bless your heart for speaking up for these poor dogs. I hate BSL! I hope they don't pass the BSL. The good dog owners and their dogs will suffer. I have a rottie mix and she's the best dog I have ever had. thank goodness they aren't trying to pass BSL here and I hope they never do, there's so many of those breeds listed on the ones they think they should ban here. good luck!
post #13 of 14
Thread Starter 
Well tonight there was a meeting sponsered by the local dog fanciers club... the city attorney , city counsel and animal control was to wooossy to evan show up ... but about 100 people did ( not bad since the city in ?? has about 50000)
post #14 of 14
I found a useful article from the American Veterinary Medical Association (AVMA). The AVMA Task Force on Canine Aggression and Human-Canine Interactions wrote in "A community approach to dog bite prevention" six years ago that "breed-specific legislation is an inappropriate and ineffective approach to protecting public safety."
http://www.avma.org/onlnews/javma/feb06/060201o.asp

The original article that this is based on is available on the internet to the general public. It is long, but the relevant text is as follows:
Quote:
Concerns about “dangerous” dogs have caused many local governments to consider supplementing existing animal control laws with ordinances directed toward control of specific breeds or types of dogs. Members of the Task Force believe such ordinances are inappropriate and ineffective.
Statistics on fatalities and injuries caused by dogs cannot be responsibly used to document the “dangerousness” of a particular breed, relative to other breeds,for several reasons. First, a dog’s tendency to bite depends on at least 5 interacting factors: heredity, early experience, later socialization and training, health (medical and behavioral), and victim behavior. Second, there is no reliable way to identify the number of dogs of a particular breed in the canine population at any given time (eg, 10 attacks by Doberman Pinschers relative to a total population of 10 dogs implies a different risk than 10 attacks by Labrador Retrievers relative to a population of 1,000 dogs). Third, statistics may be skewed, because often they do not consider multiple incidents caused by a single animal. Fourth, breed is often identified by individuals who are not familiar with breed characteristics and who commonly identify dogs of mixed ancestry as if they were purebreds. Fifth, the popularity of breeds changes over time, making comparison of breed-specific bite rates unreliable. Breed-specific ordinances imply that there is an objective method of determining the breed of a particular dog, when in fact, there is not at this time. Owners of mixed-breed dogs or dogs that have not been registered with a national kennel club have no way of knowing whether their dog is one of the types identified and whether they are required to comply with a breed-specific ordinance. In addition, law enforcement personnel typically have no scientific means for determining a dog’s breed that can withstand the rigors of legal challenge, nor do they have a foolproof method for deciding whether owners are in compliance or in violation of laws. Such laws assume that all dogs of a certain breed are likely to bite, instead of acknowledging that most dogs are not a problem. These laws often fail to take normal dog behavior into account and may not assign appropriate responsibilities to owners.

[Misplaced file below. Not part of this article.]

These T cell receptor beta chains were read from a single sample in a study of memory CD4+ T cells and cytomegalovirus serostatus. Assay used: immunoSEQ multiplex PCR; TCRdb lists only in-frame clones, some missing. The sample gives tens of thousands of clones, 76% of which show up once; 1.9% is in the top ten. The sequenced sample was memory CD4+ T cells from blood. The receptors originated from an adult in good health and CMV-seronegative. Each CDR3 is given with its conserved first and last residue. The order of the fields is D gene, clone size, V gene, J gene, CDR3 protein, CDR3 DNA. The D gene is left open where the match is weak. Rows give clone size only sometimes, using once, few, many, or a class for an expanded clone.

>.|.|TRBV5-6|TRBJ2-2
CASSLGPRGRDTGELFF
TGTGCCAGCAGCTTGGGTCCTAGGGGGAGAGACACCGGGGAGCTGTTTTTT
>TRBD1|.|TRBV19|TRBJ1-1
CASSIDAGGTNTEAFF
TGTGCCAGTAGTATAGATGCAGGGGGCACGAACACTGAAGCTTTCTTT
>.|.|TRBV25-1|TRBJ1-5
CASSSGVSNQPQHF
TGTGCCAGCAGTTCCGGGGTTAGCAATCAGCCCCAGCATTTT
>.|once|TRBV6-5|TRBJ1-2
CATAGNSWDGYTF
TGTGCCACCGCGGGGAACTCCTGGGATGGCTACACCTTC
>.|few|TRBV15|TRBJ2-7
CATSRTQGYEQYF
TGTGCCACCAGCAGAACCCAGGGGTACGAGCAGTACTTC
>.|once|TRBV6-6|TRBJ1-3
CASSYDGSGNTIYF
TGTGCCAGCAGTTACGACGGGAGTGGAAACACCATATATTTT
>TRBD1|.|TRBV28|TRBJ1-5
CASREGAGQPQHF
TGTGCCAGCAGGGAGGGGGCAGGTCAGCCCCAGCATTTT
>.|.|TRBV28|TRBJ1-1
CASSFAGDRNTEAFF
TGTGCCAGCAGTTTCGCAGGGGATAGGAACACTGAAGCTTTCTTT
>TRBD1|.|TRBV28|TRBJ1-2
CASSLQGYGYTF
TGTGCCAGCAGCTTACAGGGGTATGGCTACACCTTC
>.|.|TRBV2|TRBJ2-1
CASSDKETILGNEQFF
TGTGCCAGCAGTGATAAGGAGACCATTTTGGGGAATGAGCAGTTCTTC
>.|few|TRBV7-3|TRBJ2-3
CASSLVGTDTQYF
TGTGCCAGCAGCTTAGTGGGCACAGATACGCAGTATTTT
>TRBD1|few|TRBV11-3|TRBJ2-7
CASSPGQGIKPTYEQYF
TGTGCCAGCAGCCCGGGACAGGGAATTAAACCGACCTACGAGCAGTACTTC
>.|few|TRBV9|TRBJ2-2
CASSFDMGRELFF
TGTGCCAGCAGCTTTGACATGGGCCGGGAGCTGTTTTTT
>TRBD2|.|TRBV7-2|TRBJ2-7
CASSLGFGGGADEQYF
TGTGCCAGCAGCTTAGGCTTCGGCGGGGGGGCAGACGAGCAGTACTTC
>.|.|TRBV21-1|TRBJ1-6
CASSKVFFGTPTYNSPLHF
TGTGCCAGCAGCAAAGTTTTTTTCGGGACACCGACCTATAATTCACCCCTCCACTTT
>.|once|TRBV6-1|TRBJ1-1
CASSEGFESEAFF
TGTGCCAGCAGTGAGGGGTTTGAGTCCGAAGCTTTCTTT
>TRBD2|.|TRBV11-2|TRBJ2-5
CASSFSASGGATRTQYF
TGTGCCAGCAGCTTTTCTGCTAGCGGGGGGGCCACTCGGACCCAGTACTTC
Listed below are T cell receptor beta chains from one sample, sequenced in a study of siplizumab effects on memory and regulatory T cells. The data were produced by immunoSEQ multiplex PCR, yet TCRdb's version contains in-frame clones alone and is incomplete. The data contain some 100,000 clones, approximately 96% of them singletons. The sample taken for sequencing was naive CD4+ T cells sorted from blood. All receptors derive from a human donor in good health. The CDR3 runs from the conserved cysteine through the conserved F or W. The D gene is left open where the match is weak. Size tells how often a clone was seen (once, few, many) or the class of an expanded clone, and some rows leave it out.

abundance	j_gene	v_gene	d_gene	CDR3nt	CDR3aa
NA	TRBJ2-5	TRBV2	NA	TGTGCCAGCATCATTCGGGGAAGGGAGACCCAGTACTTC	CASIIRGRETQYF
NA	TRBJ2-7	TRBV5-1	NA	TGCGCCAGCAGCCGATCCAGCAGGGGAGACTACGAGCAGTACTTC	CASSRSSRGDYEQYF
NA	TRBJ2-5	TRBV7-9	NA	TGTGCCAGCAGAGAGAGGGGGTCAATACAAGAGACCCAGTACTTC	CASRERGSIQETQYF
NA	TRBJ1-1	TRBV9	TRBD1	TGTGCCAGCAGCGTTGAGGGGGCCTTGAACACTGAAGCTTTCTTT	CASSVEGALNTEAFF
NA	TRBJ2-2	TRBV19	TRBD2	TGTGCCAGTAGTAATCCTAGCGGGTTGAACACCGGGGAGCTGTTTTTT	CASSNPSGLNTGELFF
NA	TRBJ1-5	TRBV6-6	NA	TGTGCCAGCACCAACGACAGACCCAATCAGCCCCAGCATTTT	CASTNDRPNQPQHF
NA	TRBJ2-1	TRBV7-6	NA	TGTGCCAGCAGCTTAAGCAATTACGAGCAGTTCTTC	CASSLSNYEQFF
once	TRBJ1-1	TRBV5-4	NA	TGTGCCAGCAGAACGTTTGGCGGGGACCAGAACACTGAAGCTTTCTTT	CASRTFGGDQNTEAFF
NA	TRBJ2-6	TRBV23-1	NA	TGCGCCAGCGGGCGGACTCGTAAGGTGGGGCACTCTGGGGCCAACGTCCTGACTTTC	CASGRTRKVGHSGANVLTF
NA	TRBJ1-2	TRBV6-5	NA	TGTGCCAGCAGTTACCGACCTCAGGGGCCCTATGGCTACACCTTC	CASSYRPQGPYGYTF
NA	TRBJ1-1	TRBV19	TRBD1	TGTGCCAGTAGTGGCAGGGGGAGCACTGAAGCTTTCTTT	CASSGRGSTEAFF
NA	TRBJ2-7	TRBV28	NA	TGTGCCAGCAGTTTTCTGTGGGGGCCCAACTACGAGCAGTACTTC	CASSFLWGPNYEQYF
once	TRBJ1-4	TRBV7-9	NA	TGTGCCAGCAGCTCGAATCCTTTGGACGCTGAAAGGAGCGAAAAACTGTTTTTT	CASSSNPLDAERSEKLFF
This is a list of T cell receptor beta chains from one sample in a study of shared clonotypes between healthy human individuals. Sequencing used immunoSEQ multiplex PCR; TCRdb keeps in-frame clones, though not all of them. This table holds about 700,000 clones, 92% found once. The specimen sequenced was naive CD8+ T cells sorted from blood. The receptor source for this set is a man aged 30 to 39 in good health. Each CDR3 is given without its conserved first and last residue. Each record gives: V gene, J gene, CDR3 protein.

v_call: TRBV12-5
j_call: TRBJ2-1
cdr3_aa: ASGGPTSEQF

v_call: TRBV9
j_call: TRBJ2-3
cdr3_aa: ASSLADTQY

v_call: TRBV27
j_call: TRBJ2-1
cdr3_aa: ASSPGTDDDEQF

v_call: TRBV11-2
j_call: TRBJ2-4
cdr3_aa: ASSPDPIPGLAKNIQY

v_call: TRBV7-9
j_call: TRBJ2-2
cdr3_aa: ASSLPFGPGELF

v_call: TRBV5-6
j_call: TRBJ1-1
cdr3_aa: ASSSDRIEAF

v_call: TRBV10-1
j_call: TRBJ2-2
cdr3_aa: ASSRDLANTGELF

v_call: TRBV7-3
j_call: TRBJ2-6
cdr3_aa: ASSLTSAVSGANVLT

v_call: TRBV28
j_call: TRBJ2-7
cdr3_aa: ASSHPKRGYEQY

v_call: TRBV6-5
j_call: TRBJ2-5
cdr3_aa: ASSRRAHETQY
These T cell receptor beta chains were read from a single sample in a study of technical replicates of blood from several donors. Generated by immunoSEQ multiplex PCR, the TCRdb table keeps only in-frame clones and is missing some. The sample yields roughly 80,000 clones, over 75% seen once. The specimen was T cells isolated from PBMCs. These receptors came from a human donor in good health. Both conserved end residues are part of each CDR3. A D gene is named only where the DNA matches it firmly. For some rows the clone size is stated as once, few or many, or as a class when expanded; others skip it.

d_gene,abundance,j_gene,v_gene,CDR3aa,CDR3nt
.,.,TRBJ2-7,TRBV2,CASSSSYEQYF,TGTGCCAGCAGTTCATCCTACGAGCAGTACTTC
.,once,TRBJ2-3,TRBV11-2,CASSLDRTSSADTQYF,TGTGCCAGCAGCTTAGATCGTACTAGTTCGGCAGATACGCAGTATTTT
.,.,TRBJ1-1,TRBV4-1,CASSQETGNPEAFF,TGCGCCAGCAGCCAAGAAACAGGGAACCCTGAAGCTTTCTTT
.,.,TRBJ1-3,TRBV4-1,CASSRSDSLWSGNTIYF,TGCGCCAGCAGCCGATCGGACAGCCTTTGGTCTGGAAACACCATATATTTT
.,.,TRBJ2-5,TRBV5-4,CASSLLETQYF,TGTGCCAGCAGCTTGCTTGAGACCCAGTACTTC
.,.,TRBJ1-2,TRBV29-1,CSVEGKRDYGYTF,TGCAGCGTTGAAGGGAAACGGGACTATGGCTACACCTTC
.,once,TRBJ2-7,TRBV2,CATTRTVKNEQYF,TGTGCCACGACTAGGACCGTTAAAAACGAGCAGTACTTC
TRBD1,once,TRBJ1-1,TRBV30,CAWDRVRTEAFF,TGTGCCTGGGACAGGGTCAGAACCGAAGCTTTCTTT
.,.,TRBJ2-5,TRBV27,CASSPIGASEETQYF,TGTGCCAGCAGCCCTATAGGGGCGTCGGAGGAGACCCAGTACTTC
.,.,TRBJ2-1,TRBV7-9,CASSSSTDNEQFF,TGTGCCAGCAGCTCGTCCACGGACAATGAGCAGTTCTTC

http://avmajournals.avma.org/doi/pdf...32?cookieSet=1

Another source of information is the "Animal Legal & Historical Center" of the Michigan College of Law in the US. They do not represent any interest groups and as such can be considered neutral.
Some of their remarks:

Quote:
Dog control problems are people problems, and are not limited to a breed or mix.
Banning a breed or declaring it inherently vicious punishes those responsible dog owners who are the type of citizens that communities need to keep, not drive away.

Communities that have instituted such bans often find that the irresponsible owners and the criminals who use dogs for illegal purposes simply switch to another breed.

Banning a breed or particular mix of breeds punishes those dogs that are reliable community citizens, therapy dogs, assistance dogs for handicapped owners, search and rescue dogs, drug-sniffing dogs, police dogs, etc., and drives them out of the community.

Breeds and mixes are often difficult to identify.

The "pit bull" is a type of dog bred for fighting, not a specific breed.

Passage of laws that are only enforced on complaint cause two problems: they create disrespect for the law if the authorities require compliance only upon complaint, and they provide ammunition for neighborhood feuds.18

...
Opponents also claim that identifying one breed over another as more "dangerous" is meaningless, because from year to year the breed of dog responsible for the most serious bites and attacks often changes, frequently in proportion to how popular the breed is overall.22 Accurate information on dog bites and the proportion of bites to breeds is difficult to determine at best, because accurate statistics would require "comprehensive reports of all bites, reliable breed identification, and detailed information about the demographics of the entire dog population of the area in question. Such numbers are often unreliable since compliance with local dog licensing or registration requirements is usually below 20% in most U.S. communities.23 While a few dog bite statistical studies have been attempted, bite-rate analysis cannot be accurate without a comprehensive census of dog population in the United States.
They also provide an example of a "dangerous dog law" that I could live with:
Quote:
For example, Michigan's state statutes define a "dangerous animal" as:
[A] dog or other animal that bites or attacks a person, or a dog that bites or attacks and causes serious injury or death to another dog while the other dog is on the property or under the control of its owner. However, a dangerous animal does not include any of the following: (i) An animal that bites or attacks a person who is knowingly trespassing on the property of the animal's owner. (ii) An animal that bites or attacks a person who provokes or torments the animal. (iii) An animal that is responding in a manner that an ordinary and reasonable person would conclude was designed to protect a person if that person is engaged in a lawful activity or is the subject of an assault. (iv) Livestock33.
source: http://www.animallaw.info/articles/aruslweiss2001.htm

Good luck!